Sunday, March 6, 2016

EEOC v. Abercrombie: Discrimination Based on Misperception

In this second post on the Supreme Court's decision in EEOC v. Abercrombie & Fitch Stores, Inc., 135 S. Ct. 2028 (2015), I wanted to briefly discuss the issue of whether discrimination based on the employer's perception of an employee's protected status is unlawful, even if the employer's perception is mistaken.

In particular, the Court stated that an employer violates Title VII if it refuses to hire a job applicant because: (1) the employer believes, though it does not know, that the applicant is an Orthodox Jew and would require Saturdays off to observe the Sabbath; and (2) the applicant actually requires the accommodation. If prong (2) is required for a plaintiff to have a disparate treatment claim under Title VII, then it appears that a plaintiff would not have a claim if the employer was motivated by a mistaken perception about protected status. This limitation arguably is grounded in the disparate treatment provision, which states that an employer may not discriminate against an individual because of "such individual's" protected status. 

It would likely be even more difficult to establish coverage under the approach taken by Justice Alito in his concurrence. As discussed in my previous post, Justice Alito would require a plaintiff alleging denial of religious accommodation to show that the employer had knowledge of the plaintiff's religious practice. If knowledge is required to establish disparate treatment, then a plaintiff cannot establish disparate treatment based on a false perception about his or her protected status. It is self-evident that a false perception is not knowledge. And thus, for instance, an employer cannot be deemed to know that an employee is pregnant if she is not in fact pregnant.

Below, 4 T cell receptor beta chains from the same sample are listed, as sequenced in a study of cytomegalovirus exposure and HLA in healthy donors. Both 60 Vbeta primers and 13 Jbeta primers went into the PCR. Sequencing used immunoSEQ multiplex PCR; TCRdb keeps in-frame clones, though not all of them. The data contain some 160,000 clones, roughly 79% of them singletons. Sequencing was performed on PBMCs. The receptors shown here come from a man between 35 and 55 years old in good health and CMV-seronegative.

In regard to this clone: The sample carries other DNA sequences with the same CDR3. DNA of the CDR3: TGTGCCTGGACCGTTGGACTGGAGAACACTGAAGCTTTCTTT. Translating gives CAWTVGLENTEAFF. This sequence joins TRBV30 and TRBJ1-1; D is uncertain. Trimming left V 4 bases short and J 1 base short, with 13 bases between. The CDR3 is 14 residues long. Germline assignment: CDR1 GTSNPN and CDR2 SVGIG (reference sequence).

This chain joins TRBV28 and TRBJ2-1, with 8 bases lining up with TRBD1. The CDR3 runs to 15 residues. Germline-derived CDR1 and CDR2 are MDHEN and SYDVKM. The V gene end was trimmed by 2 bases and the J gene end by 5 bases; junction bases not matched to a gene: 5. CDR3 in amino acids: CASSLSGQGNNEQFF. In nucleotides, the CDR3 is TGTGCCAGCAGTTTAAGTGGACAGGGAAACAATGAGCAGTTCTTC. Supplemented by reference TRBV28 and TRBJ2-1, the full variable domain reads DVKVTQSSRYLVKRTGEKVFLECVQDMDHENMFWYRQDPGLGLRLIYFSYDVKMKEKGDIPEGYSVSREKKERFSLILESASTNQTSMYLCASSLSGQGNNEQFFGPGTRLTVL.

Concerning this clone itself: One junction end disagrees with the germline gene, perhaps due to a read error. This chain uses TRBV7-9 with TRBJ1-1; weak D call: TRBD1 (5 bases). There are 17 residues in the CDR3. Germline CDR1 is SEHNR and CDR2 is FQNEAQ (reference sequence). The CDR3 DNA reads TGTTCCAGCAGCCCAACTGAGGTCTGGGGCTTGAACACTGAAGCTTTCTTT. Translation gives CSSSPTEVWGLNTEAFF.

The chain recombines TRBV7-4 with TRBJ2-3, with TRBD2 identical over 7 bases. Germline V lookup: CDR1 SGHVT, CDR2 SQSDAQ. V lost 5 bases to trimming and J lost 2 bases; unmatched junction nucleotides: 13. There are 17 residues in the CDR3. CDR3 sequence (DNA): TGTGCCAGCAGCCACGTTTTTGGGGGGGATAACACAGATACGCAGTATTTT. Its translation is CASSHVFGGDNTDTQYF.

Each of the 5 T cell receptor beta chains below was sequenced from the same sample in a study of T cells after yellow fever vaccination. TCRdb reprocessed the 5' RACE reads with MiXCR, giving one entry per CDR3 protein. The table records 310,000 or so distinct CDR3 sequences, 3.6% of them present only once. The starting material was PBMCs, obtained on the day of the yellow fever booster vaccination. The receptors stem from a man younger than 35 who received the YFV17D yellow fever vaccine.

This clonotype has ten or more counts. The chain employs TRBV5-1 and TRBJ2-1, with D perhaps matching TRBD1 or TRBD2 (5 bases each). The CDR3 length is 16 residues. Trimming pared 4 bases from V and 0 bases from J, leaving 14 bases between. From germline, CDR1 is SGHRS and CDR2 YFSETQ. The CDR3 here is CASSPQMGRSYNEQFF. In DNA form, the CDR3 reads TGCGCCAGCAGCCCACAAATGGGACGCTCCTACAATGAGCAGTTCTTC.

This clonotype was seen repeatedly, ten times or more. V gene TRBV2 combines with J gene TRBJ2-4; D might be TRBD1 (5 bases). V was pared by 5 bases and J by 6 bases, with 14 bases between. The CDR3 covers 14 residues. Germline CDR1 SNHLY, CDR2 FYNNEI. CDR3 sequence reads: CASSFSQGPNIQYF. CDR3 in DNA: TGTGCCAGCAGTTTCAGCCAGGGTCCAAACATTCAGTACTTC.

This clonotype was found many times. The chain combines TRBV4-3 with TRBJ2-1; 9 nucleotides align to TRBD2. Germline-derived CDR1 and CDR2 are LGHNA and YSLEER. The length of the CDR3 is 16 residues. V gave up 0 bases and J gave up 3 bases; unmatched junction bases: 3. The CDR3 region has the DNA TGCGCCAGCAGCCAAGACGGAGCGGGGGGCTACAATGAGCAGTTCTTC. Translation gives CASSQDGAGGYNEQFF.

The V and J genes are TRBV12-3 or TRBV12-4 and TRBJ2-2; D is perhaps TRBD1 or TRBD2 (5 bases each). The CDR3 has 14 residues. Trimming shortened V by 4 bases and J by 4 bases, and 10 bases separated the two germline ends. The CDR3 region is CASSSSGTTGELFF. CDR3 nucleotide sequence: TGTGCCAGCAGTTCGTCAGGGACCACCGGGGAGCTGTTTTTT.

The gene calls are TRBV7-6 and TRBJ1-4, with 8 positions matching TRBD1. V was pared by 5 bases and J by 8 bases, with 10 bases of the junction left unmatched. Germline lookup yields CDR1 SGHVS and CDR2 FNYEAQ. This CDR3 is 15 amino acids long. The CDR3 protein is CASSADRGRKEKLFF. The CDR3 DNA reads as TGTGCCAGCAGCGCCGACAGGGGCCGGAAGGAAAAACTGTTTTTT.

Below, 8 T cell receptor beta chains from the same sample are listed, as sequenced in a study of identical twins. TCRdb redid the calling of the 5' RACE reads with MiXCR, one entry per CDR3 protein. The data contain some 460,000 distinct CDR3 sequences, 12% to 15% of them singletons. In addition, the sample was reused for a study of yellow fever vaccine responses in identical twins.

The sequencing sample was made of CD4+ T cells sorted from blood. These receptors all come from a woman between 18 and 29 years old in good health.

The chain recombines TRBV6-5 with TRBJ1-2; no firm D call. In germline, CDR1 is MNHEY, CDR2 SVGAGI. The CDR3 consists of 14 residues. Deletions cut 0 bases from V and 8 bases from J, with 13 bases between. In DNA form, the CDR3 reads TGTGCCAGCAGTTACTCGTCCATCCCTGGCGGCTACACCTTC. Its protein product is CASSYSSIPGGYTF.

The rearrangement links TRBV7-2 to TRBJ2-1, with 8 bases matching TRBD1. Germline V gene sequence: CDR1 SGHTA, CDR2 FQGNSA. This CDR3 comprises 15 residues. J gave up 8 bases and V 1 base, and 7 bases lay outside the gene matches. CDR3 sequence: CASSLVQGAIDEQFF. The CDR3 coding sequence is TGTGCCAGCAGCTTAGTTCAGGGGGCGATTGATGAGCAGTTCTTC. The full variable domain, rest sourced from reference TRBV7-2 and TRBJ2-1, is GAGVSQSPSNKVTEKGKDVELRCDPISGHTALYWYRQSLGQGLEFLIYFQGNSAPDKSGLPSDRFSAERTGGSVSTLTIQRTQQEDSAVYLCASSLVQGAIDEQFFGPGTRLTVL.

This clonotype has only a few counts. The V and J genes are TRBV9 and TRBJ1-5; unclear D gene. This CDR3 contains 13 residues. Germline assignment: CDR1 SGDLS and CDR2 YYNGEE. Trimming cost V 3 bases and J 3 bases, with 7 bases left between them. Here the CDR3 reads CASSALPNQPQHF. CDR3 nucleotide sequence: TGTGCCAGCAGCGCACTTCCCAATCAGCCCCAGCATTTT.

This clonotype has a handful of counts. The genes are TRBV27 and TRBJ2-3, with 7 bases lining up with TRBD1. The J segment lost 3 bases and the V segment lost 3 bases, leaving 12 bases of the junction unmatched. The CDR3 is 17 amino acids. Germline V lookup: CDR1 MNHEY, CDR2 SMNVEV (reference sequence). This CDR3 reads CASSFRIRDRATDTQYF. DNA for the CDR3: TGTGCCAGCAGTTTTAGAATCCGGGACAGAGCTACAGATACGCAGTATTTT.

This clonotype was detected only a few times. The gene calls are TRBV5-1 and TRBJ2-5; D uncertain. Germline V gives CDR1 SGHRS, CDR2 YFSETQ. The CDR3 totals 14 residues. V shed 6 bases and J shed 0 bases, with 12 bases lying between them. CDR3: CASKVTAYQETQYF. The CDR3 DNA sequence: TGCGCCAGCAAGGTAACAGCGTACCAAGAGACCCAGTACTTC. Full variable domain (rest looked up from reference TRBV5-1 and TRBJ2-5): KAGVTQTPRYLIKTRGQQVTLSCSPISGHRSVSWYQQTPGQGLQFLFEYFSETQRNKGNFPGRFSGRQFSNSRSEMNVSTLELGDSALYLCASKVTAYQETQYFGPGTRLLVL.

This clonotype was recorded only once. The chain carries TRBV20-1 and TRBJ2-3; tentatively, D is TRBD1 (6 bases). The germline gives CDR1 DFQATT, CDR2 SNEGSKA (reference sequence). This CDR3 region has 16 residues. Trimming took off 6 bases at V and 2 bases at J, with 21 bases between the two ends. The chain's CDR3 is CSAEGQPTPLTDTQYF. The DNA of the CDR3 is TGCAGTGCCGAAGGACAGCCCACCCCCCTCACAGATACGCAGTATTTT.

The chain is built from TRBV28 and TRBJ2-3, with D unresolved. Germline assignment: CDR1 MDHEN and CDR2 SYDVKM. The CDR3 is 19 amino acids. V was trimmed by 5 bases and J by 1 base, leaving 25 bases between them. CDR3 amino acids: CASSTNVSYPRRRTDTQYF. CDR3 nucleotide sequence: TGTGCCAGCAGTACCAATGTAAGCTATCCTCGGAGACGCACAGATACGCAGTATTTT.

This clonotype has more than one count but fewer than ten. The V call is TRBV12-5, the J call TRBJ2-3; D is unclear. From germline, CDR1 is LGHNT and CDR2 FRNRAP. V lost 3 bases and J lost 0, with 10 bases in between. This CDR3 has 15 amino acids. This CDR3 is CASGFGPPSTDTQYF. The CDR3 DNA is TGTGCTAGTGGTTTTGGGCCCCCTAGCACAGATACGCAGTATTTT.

Interestingly, in Heffernan v. City of Pattersonthe Court is currently considering a similar claim under the First Amendment, in which a government employee alleged that he was subjected to retaliation based on a false perception about his political views. During oral argument, Justice Ginsburg asked about Title VII, and Thomas Goldstein, counsel for the City of Patterson, noted that courts are divided. Curiously, Justice Scalia then stated that EEO laws focus on the motivation of the employer whereas the First Amendment focuses on the rights of citizens. That exchange suggests to me that Justice Scalia thought that Title VII covers perceived-as claims even when based on a mistaken perception. And, of course, Justice Scalia wrote the majority opinion in Abercrombie. So go figure. 

Given the differences between Title VII and the First Amendment's free speech protection, it is unclear whether the Court's forthcoming decision in Heffernan will offer much insight in interpreting Title VII and other federal EEO laws. Regardless, though, I hope to look at the misperception issue in more detail in a future post.

This blog reflects the views solely of its author. It is not intended, and should not be regarded, as legal advice on how to analyze any particular set of facts.